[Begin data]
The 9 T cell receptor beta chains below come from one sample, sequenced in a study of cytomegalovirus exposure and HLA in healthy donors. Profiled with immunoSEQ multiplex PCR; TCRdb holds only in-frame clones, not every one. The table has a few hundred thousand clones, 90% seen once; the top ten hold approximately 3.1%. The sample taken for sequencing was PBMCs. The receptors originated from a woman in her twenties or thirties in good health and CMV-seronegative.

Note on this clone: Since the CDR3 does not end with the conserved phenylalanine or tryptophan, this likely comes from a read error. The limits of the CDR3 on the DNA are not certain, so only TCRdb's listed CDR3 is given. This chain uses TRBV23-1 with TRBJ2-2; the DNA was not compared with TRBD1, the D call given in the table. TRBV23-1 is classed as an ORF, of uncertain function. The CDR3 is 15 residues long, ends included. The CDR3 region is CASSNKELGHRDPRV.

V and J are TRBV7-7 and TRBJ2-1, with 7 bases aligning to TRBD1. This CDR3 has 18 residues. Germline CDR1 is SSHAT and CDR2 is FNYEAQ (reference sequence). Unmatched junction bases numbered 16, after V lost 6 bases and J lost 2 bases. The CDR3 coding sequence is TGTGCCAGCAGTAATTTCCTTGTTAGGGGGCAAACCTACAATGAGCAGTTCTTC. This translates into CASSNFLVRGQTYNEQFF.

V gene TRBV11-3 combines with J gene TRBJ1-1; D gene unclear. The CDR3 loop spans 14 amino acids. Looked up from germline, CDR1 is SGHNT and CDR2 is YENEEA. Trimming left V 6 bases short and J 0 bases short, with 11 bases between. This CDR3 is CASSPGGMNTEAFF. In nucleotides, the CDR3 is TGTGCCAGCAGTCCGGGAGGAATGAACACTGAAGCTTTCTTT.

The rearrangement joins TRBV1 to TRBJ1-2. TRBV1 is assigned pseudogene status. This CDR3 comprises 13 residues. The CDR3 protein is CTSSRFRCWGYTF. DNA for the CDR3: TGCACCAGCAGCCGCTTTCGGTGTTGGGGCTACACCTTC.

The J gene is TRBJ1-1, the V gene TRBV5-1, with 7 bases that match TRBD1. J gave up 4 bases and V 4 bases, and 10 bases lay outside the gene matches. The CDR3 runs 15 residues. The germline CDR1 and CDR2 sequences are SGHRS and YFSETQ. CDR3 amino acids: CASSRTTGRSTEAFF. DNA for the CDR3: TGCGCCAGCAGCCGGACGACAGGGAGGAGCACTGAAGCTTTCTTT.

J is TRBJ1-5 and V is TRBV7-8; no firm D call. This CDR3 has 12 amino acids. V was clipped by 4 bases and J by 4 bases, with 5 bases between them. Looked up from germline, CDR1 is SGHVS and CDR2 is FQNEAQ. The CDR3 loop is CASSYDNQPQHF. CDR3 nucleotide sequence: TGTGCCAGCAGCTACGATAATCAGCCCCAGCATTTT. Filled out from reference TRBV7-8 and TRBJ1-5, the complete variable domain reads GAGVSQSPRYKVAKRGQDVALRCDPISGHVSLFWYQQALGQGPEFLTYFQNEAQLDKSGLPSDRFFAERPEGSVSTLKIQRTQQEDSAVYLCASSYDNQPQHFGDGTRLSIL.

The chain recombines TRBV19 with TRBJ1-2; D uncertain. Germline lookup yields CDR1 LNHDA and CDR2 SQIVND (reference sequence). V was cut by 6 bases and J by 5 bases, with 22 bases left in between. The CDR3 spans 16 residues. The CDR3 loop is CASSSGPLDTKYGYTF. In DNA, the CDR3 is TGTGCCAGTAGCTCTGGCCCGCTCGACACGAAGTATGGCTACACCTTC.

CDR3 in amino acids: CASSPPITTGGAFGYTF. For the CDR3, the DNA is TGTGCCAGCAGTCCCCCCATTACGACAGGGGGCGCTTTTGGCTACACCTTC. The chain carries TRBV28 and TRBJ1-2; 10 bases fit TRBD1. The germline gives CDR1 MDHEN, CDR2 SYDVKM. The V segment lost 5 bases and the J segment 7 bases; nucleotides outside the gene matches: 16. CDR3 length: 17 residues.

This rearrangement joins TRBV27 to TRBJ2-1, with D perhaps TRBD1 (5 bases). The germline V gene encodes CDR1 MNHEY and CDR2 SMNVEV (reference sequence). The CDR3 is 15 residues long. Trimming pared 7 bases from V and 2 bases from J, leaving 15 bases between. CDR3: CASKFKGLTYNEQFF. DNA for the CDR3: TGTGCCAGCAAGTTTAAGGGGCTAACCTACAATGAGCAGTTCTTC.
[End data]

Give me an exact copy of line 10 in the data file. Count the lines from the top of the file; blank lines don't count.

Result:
This rearrangement joins TRBV27 to TRBJ2-1, with D perhaps TRBD1 (5 bases). The germline V gene encodes CDR1 MNHEY and CDR2 SMNVEV (reference sequence). The CDR3 is 15 residues long. Trimming pared 7 bases from V and 2 bases from J, leaving 15 bases between. CDR3: CASKFKGLTYNEQFF. DNA for the CDR3: TGTGCCAGCAAGTTTAAGGGGCTAACCTACAATGAGCAGTTCTTC.